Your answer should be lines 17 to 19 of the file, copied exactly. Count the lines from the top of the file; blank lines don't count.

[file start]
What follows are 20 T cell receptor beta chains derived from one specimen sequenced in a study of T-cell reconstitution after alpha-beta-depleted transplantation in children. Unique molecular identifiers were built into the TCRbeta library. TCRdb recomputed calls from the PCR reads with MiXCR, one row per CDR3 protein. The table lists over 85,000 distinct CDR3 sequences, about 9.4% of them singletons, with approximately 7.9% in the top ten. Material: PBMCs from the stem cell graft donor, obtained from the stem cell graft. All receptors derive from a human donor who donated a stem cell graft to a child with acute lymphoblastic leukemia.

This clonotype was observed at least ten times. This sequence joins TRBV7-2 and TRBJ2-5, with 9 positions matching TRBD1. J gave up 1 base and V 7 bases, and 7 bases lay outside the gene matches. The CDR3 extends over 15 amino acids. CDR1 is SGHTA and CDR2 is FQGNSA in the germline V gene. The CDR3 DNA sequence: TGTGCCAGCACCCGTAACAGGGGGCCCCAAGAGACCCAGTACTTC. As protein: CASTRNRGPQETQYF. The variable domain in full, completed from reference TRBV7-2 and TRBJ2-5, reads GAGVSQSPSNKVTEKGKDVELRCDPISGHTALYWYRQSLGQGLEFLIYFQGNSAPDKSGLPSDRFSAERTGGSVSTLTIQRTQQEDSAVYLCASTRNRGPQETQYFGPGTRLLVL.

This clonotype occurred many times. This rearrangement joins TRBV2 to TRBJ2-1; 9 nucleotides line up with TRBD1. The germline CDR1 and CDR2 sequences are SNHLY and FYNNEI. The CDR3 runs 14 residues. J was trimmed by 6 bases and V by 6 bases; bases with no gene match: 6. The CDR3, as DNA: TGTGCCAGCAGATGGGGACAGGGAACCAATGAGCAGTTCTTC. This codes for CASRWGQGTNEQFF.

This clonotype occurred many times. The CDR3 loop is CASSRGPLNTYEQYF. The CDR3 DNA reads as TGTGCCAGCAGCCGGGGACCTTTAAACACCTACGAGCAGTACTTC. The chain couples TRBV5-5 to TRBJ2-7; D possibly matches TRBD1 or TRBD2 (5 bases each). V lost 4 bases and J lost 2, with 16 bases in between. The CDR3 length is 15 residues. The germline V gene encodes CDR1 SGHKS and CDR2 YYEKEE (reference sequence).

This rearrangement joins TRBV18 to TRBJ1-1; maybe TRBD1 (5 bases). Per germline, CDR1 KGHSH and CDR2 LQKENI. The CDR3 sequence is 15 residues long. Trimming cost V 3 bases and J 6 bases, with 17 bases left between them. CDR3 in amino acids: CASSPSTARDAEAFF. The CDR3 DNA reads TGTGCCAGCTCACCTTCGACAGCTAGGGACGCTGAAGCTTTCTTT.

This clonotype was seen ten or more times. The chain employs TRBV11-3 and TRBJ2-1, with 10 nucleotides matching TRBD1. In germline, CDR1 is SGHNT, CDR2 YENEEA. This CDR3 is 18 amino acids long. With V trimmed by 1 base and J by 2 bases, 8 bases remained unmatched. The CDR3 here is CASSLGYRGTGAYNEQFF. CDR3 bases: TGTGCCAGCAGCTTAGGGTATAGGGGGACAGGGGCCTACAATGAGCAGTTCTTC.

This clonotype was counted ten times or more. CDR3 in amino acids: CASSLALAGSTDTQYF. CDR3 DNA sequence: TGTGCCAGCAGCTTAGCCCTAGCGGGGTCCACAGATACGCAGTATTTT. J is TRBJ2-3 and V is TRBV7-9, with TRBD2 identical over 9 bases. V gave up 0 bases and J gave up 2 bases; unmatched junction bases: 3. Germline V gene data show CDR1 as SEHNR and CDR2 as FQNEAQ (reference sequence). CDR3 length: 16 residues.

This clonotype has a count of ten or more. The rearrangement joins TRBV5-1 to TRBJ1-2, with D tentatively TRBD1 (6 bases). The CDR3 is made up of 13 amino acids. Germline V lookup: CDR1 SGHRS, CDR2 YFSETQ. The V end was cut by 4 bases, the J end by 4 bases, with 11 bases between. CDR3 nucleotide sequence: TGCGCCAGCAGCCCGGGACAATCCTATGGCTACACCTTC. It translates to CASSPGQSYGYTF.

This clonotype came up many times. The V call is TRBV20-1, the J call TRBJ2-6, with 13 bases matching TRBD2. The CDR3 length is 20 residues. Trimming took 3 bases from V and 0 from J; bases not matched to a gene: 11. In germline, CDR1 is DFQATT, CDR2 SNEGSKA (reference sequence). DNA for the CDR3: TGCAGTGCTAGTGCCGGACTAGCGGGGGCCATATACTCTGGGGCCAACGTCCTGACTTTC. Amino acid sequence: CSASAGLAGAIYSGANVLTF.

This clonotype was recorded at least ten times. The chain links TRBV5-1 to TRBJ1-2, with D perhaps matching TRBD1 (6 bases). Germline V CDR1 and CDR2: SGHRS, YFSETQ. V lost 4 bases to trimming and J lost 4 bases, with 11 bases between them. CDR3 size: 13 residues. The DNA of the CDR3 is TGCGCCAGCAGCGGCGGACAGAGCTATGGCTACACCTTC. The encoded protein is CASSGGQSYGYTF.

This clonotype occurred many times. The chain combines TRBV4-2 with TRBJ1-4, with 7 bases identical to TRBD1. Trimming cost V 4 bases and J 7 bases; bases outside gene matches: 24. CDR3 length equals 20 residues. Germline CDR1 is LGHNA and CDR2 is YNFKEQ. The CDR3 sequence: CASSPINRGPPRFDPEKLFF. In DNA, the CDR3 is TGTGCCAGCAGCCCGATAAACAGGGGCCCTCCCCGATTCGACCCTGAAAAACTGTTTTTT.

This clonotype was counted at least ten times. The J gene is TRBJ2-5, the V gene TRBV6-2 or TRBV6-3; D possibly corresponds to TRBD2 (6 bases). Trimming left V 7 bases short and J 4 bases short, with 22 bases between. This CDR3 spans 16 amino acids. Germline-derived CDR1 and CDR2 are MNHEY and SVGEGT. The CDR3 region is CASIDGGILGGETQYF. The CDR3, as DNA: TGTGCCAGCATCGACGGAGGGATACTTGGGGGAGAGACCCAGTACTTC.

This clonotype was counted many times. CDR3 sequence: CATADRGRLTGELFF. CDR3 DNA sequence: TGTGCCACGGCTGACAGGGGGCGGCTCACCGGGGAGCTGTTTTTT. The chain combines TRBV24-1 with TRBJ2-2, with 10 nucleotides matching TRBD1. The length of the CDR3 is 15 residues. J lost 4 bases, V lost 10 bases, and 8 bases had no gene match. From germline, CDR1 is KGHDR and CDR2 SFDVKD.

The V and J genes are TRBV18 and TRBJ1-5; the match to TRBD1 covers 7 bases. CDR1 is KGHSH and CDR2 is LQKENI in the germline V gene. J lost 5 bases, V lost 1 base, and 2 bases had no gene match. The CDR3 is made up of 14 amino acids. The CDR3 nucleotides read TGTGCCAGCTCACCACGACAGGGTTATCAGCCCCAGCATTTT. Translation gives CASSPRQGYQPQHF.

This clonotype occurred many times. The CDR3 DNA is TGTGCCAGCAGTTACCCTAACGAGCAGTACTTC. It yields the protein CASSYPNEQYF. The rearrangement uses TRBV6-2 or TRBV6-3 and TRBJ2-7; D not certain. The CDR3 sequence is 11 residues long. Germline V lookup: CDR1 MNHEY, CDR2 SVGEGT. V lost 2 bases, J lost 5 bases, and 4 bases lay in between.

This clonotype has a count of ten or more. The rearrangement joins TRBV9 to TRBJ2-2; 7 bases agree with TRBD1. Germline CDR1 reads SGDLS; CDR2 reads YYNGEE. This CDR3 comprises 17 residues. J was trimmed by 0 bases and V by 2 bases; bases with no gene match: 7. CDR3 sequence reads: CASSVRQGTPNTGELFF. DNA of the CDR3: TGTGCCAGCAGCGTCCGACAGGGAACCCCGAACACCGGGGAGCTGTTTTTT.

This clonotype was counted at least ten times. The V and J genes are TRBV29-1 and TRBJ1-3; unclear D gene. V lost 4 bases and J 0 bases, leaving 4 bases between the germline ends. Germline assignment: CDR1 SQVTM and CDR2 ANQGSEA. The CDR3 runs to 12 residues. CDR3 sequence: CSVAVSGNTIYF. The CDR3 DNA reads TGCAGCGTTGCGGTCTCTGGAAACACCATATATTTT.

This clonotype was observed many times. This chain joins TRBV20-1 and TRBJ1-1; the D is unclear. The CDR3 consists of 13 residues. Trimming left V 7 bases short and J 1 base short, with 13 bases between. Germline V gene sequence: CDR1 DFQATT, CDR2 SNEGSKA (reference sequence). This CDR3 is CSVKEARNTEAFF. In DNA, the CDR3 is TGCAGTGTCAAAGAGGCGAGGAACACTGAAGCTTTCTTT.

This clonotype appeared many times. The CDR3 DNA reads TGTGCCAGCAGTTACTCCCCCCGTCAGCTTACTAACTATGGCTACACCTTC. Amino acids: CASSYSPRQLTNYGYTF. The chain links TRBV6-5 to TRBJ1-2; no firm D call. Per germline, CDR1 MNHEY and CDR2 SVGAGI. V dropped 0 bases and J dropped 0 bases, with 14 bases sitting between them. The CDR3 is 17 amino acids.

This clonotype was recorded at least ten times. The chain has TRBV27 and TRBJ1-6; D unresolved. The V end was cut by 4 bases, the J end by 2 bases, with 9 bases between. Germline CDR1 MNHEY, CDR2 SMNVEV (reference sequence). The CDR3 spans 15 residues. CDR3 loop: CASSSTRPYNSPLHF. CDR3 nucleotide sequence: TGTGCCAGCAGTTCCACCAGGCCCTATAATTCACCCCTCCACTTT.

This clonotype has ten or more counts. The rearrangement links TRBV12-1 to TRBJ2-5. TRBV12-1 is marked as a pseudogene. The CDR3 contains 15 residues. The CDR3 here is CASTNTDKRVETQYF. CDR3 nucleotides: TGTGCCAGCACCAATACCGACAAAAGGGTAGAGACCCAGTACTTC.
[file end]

This clonotype was counted at least ten times. The V and J genes are TRBV29-1 and TRBJ1-3; unclear D gene. V lost 4 bases and J 0 bases, leaving 4 bases between the germline ends. Germline assignment: CDR1 SQVTM and CDR2 ANQGSEA. The CDR3 runs to 12 residues. CDR3 sequence: CSVAVSGNTIYF. The CDR3 DNA reads TGCAGCGTTGCGGTCTCTGGAAACACCATATATTTT.

This clonotype was observed many times. This chain joins TRBV20-1 and TRBJ1-1; the D is unclear. The CDR3 consists of 13 residues. Trimming left V 7 bases short and J 1 base short, with 13 bases between. Germline V gene sequence: CDR1 DFQATT, CDR2 SNEGSKA (reference sequence). This CDR3 is CSVKEARNTEAFF. In DNA, the CDR3 is TGCAGTGTCAAAGAGGCGAGGAACACTGAAGCTTTCTTT.

This clonotype appeared many times. The CDR3 DNA reads TGTGCCAGCAGTTACTCCCCCCGTCAGCTTACTAACTATGGCTACACCTTC. Amino acids: CASSYSPRQLTNYGYTF. The chain links TRBV6-5 to TRBJ1-2; no firm D call. Per germline, CDR1 MNHEY and CDR2 SVGAGI. V dropped 0 bases and J dropped 0 bases, with 14 bases sitting between them. The CDR3 is 17 amino acids.